That's because of the strong ties Jordanians feel to family, clan and tribe, says Omar Razzaz, an economist and banker in Amman, the Jordanian capital.

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4:58pm

Wed February 25, 2015
Parallels

Jordan's Fuzzy Definition Of Free Speech

Originally published on Wed February 25, 2015 8:46 pm

Lina Ejeilat helped found the Jordanian online magazine 7iber (pronounced 'Hebber'). While the government encourages free expression in principle, many strict regulations remain, as noted by the satirical chart next to her.
Art Silverman NPR

Earlier this month, Jordan's Information Minister Mohammad Al-Momani told a conference that freedom of expression can contribute to stopping radicalization.

On the very same day, a military court in the capital Amman sentenced a man to 18 months in prison for a Facebook post that was seen as insulting a friendly country, the United Arab Emirates.

Momani spent years studying at Rice University in Houston, so he knows what Americans think of as free expression. But he sees it a little differently.

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4:50pm

Tue February 24, 2015
Parallels

Jordan's King Balances Threats Abroad And Critics At Home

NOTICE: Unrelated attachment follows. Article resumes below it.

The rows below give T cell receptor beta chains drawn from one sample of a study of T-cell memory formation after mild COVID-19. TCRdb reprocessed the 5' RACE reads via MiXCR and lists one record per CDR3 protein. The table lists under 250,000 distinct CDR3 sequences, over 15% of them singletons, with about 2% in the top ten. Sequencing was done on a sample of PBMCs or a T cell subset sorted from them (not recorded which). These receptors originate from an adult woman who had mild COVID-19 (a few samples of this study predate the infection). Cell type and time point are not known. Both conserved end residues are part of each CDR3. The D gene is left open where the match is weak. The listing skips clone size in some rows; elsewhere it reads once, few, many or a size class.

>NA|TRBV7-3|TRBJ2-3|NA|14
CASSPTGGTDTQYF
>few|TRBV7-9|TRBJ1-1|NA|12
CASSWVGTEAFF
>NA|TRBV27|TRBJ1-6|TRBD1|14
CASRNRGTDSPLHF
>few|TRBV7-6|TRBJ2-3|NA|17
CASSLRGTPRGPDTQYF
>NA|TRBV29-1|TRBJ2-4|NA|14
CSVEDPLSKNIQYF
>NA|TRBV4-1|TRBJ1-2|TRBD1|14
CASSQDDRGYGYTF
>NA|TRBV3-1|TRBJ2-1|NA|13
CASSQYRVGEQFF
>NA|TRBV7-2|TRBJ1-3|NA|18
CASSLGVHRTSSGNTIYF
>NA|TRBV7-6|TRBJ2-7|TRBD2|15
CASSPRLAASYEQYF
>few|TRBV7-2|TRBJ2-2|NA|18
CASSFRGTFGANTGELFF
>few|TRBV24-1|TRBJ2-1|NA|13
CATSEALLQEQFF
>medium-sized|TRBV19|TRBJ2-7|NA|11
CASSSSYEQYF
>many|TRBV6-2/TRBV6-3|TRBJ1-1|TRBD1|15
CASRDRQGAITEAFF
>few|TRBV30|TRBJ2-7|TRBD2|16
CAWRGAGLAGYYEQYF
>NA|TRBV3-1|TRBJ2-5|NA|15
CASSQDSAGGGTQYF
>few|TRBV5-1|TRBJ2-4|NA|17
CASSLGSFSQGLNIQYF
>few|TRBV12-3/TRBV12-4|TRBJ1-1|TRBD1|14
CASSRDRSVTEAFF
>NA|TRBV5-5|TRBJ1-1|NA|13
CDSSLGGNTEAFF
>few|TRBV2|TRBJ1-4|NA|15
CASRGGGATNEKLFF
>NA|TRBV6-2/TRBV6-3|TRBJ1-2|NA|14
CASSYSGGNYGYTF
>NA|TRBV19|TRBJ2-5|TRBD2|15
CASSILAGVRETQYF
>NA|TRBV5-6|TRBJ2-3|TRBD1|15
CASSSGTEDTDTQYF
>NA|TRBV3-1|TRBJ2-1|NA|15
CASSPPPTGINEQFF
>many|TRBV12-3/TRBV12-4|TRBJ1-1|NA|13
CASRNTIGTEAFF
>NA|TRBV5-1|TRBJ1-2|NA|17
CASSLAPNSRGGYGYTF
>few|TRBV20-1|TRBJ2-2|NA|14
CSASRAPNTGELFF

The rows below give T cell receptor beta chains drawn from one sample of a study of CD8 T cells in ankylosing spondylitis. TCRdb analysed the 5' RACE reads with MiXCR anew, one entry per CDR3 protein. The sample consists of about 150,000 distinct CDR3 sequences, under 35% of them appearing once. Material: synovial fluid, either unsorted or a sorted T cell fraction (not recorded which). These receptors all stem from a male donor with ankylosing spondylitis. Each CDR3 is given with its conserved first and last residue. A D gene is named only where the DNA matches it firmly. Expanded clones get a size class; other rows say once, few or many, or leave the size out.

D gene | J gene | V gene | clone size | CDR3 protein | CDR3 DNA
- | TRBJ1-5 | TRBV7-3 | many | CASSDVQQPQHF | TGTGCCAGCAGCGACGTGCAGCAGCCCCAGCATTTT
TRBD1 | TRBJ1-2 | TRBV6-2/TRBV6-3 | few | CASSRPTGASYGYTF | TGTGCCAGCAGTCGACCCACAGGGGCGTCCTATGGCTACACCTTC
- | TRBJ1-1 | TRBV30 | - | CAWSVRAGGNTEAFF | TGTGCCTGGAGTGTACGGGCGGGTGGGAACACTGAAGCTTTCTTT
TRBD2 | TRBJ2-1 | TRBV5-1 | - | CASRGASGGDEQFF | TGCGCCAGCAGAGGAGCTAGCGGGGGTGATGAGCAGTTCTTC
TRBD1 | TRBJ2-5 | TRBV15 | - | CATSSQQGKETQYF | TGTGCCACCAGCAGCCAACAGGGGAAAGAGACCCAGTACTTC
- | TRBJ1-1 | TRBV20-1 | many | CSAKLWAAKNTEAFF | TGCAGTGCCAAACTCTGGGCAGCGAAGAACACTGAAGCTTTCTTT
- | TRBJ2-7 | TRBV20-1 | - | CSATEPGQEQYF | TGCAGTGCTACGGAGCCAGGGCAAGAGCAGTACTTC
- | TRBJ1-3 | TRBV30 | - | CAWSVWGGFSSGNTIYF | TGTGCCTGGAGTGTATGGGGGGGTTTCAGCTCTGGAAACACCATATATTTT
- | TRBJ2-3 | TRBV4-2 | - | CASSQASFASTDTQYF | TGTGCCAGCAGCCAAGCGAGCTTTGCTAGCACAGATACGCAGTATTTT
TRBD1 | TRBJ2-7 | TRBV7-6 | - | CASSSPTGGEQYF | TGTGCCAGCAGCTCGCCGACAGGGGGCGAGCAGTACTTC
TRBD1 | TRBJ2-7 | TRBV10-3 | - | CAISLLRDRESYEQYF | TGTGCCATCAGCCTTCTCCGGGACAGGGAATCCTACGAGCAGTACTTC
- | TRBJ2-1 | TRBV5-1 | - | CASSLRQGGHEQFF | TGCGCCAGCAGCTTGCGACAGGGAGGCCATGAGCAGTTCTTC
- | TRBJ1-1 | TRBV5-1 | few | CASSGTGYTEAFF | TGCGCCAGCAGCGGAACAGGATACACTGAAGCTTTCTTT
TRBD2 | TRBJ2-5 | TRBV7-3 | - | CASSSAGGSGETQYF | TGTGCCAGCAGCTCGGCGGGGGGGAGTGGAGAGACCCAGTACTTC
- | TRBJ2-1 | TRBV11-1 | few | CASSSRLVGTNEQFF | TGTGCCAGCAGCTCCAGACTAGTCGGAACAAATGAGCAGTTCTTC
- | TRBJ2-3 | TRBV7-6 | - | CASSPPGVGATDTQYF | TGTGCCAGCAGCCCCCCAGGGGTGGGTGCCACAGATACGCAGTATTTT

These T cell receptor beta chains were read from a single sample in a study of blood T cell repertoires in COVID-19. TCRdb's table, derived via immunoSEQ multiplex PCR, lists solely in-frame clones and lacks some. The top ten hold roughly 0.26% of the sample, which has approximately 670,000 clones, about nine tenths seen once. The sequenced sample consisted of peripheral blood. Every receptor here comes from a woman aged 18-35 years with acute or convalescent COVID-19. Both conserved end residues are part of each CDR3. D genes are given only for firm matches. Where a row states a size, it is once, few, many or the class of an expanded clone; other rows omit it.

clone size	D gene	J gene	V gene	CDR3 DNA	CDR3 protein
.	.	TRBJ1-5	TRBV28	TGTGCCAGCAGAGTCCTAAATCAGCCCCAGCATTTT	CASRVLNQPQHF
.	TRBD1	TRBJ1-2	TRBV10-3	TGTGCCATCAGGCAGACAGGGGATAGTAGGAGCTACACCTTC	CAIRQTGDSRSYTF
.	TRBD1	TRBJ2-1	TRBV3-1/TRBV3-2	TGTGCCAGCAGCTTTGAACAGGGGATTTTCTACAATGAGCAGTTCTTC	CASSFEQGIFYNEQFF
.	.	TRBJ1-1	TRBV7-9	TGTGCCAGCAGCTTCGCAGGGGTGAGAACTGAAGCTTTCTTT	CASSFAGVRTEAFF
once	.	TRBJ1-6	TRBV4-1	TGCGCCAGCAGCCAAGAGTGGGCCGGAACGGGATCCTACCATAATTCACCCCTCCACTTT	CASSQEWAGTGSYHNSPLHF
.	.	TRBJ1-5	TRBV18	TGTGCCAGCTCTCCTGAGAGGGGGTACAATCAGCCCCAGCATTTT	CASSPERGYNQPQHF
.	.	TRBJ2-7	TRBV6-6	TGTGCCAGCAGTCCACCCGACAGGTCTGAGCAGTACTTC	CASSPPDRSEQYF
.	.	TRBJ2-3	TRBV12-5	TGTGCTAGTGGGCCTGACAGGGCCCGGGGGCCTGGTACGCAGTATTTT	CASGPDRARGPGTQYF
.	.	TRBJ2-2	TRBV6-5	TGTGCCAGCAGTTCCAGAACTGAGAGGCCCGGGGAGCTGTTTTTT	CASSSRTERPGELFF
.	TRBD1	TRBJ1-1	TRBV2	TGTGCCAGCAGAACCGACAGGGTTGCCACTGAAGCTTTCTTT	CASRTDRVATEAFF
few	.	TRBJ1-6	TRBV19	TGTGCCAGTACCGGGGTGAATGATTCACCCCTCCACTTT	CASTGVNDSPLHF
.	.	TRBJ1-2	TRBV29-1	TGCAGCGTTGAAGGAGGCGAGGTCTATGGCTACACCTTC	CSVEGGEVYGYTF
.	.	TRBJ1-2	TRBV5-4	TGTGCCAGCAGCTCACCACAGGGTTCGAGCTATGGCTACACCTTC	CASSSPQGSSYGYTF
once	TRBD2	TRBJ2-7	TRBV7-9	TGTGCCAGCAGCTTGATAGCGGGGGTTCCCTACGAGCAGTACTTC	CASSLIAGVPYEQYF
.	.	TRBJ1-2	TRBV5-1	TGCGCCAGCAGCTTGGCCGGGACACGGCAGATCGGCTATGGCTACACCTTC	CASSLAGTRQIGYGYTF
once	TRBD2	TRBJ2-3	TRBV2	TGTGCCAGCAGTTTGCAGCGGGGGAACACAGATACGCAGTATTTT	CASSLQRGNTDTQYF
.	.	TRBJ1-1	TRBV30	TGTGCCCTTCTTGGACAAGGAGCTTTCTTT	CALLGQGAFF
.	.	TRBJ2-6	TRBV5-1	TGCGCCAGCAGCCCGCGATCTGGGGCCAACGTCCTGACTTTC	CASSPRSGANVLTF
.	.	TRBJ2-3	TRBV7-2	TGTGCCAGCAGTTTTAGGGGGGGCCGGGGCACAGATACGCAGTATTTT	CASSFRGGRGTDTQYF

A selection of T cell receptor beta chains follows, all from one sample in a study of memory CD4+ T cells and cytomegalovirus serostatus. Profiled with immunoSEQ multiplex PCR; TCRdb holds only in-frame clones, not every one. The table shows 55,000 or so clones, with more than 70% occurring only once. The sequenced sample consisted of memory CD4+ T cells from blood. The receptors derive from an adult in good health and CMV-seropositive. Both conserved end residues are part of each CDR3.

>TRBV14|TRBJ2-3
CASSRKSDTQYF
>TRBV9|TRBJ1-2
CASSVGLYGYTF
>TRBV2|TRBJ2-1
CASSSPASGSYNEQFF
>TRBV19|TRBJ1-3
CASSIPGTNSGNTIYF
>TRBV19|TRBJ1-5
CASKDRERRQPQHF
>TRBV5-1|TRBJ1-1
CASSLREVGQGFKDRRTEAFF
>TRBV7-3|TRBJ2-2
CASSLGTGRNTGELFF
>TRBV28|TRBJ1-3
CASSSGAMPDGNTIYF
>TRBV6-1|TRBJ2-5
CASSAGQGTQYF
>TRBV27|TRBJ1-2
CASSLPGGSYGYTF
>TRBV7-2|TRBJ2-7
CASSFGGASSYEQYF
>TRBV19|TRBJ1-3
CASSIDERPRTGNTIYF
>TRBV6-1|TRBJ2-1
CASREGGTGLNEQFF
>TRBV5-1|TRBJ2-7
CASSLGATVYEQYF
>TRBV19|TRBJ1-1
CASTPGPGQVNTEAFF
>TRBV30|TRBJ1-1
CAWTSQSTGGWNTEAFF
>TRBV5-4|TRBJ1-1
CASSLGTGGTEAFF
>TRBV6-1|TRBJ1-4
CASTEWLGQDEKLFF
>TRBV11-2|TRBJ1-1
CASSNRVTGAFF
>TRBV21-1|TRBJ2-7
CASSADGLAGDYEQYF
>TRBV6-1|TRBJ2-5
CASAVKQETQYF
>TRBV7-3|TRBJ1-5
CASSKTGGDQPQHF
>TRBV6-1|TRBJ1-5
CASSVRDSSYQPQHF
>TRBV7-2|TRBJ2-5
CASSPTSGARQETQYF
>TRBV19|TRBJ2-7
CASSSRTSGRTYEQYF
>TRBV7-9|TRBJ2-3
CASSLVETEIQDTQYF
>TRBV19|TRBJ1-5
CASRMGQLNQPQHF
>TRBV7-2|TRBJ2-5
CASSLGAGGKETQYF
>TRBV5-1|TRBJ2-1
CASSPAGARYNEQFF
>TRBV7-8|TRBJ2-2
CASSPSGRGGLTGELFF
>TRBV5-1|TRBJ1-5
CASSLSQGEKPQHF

Originally published on Wed February 25, 2015 8:27 am

Jordanians marched in the streets of the capital Amman on Feb. 6 to show solidarity with the family of a pilot killed by the Islamic State in Syria. Jordanians also expressed support for the king's decision to take part in the U.S.-led coalition against ISIS.
Muhammad Hamed Reuters/Landov

Jordan's King Abdullah has faced a delicate balancing act ever since he ascended the throne in 1999 following his father's death. His country shares borders with Iraq, Syria and Israel among others, and there always seems to be trouble in the neighborhood.

His latest challenge has been to convince Jordanians that it's in the country's interest to play a prominent role in the U.S.-led coalition against the self-declared Islamic State.

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5:01pm

Mon February 23, 2015
Parallels

Jordan's Army Preps For A Bigger Role Against ISIS

Originally published on Wed February 25, 2015 4:55 pm

Jordanian soldiers stand guard at the Iraq-Jordan border last year. Jordan also shares a border with Syria and has had to deal with a flood of refugees from both its neighbors over the past decade.
Jamal Nasrallah EPA/Landov

Jordan's King Abdullah was way out ahead of the people in his support of the war against the self-declared Islamic State, or ISIS. Many Jordanians used to say it was someone else's war even though it's only a 90-minute drive from the capital, Amman, north to the Syrian border.